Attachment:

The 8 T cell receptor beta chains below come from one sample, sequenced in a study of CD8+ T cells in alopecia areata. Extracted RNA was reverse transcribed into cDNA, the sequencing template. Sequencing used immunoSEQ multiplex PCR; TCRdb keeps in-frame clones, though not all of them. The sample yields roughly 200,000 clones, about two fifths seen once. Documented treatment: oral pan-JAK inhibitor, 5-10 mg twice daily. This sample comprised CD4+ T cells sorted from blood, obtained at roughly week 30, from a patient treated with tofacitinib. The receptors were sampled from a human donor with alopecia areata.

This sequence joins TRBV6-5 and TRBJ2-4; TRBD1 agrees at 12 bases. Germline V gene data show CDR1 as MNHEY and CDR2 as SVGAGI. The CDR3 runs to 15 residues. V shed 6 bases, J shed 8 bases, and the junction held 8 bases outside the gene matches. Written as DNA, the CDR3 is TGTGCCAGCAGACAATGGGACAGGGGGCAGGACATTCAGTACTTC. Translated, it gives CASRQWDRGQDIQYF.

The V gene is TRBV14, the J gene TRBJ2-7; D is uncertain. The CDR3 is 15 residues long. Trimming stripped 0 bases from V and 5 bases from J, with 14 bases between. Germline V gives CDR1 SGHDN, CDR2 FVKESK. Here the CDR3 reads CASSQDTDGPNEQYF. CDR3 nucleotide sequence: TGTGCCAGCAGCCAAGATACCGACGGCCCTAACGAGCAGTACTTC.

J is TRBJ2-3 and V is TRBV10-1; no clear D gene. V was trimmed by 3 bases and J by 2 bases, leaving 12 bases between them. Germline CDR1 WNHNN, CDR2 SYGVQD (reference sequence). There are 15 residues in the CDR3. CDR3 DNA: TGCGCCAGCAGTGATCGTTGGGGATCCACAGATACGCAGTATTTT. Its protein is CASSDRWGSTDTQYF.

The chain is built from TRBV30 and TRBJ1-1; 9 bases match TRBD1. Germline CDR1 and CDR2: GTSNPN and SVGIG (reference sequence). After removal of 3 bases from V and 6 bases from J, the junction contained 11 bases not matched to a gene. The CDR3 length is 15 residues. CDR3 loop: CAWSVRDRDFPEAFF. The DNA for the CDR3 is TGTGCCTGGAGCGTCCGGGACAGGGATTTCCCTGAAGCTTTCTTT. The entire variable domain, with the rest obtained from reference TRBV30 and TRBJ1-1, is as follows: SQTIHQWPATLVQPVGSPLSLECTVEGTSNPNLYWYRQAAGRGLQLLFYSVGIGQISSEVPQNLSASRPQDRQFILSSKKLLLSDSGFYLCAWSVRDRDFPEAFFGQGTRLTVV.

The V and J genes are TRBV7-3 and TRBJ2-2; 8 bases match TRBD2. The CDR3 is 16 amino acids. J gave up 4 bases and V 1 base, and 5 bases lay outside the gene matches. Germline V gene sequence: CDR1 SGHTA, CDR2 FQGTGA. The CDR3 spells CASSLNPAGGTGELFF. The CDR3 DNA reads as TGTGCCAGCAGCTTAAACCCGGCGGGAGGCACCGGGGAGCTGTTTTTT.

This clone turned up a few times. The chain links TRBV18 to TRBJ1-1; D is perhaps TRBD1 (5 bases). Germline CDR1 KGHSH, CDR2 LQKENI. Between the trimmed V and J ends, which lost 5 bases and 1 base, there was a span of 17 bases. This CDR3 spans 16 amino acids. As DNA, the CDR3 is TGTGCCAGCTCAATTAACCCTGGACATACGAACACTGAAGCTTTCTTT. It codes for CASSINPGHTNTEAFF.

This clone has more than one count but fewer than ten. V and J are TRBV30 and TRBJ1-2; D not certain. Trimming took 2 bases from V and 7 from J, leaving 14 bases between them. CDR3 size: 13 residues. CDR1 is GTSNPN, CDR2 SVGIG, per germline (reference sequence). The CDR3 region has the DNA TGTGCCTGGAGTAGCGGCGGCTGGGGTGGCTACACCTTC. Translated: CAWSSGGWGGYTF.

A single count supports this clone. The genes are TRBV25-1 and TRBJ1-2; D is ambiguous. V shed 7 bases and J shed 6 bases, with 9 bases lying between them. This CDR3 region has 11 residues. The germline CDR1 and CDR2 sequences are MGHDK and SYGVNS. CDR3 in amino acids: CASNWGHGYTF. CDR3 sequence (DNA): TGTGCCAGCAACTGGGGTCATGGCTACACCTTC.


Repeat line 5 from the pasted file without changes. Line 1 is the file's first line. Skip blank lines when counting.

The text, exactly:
The chain is built from TRBV30 and TRBJ1-1; 9 bases match TRBD1. Germline CDR1 and CDR2: GTSNPN and SVGIG (reference sequence). After removal of 3 bases from V and 6 bases from J, the junction contained 11 bases not matched to a gene. The CDR3 length is 15 residues. CDR3 loop: CAWSVRDRDFPEAFF. The DNA for the CDR3 is TGTGCCTGGAGCGTCCGGGACAGGGATTTCCCTGAAGCTTTCTTT. The entire variable domain, with the rest obtained from reference TRBV30 and TRBJ1-1, is as follows: SQTIHQWPATLVQPVGSPLSLECTVEGTSNPNLYWYRQAAGRGLQLLFYSVGIGQISSEVPQNLSASRPQDRQFILSSKKLLLSDSGFYLCAWSVRDRDFPEAFFGQGTRLTVV.